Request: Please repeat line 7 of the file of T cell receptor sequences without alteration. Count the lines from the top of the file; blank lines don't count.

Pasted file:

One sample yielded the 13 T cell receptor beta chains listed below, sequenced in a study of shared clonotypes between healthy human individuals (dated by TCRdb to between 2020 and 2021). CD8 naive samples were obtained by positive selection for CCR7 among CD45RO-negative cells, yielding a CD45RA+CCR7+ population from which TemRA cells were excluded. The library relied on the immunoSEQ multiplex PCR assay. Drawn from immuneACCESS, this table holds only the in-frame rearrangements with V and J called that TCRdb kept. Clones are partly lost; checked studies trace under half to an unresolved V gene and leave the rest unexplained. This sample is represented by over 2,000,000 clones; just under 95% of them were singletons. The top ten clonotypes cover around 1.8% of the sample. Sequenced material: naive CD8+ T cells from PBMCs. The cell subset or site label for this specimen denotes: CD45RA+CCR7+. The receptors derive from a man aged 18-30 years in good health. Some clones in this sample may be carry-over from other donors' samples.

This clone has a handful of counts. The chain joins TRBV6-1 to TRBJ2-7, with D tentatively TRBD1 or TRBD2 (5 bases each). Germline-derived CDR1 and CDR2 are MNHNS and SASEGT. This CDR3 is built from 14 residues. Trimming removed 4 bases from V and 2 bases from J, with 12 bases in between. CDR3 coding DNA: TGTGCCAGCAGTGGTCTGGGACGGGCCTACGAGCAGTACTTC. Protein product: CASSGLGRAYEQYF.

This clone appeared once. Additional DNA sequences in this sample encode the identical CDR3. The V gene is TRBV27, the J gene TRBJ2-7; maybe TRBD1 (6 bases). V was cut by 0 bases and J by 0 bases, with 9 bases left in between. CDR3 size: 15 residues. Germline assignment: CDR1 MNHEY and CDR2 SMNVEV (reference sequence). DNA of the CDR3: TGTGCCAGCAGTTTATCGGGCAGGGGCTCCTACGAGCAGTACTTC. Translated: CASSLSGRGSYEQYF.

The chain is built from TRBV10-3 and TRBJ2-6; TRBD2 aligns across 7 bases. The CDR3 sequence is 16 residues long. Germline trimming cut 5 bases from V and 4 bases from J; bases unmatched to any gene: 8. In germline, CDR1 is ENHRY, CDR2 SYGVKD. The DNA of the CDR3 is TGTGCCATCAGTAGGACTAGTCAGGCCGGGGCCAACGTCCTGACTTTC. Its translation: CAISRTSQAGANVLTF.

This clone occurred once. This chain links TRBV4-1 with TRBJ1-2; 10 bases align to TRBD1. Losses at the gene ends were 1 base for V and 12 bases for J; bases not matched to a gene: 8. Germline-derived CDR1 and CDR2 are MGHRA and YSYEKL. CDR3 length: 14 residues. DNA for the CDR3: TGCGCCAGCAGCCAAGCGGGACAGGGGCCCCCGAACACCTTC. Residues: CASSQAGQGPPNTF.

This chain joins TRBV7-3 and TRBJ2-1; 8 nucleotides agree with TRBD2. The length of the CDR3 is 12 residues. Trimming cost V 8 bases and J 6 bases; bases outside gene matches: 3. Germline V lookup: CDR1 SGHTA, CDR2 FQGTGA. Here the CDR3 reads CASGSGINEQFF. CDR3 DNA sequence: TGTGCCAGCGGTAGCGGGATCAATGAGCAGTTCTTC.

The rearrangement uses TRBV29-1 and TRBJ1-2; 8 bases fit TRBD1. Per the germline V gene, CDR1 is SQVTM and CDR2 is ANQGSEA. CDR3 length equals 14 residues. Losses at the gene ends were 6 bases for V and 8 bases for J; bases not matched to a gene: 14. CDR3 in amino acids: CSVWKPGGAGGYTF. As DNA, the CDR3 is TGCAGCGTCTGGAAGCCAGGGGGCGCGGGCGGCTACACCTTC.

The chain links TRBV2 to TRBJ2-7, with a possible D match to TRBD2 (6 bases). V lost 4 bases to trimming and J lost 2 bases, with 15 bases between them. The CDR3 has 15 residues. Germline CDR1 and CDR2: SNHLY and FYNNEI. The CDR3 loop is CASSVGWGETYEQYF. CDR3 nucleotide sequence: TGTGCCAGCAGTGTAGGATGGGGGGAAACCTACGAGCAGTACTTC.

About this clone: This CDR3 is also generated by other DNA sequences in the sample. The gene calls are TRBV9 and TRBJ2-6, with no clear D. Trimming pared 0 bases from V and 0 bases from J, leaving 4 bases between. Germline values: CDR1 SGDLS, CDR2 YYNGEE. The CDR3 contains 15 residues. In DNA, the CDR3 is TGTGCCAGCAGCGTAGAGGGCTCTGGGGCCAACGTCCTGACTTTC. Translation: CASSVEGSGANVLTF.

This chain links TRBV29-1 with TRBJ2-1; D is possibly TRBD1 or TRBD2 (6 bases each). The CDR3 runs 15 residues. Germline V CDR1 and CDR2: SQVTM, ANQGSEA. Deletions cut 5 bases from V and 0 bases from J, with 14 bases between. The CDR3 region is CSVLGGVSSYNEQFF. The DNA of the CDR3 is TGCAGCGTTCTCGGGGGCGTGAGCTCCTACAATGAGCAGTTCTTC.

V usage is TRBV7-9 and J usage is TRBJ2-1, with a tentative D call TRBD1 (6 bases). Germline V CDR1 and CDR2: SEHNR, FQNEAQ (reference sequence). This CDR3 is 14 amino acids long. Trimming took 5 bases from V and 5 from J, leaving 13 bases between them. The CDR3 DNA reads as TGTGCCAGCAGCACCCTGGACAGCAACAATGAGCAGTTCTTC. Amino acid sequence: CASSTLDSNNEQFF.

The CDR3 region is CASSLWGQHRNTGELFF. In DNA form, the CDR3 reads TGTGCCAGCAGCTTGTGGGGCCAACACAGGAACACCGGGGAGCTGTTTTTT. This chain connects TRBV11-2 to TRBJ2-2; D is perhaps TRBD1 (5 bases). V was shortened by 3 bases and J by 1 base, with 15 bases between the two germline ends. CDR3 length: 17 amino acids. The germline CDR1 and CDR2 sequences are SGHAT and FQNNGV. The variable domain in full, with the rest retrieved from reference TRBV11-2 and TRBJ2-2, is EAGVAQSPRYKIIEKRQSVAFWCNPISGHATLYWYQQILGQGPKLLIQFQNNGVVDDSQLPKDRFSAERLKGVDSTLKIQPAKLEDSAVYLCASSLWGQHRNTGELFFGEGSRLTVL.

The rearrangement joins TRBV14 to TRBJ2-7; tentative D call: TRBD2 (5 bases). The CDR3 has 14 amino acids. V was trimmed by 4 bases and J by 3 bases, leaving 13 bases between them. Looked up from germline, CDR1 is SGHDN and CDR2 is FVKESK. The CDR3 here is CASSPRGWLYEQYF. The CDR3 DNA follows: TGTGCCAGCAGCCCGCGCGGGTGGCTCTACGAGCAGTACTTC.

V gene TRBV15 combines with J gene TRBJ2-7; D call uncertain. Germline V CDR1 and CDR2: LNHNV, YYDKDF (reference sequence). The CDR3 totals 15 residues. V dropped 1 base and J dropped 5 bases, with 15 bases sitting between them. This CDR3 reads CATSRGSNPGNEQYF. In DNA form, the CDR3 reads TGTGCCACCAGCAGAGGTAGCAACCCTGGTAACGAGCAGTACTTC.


The rearrangement uses TRBV29-1 and TRBJ1-2; 8 bases fit TRBD1. Per the germline V gene, CDR1 is SQVTM and CDR2 is ANQGSEA. CDR3 length equals 14 residues. Losses at the gene ends were 6 bases for V and 8 bases for J; bases not matched to a gene: 14. CDR3 in amino acids: CSVWKPGGAGGYTF. As DNA, the CDR3 is TGCAGCGTCTGGAAGCCAGGGGGCGCGGGCGGCTACACCTTC.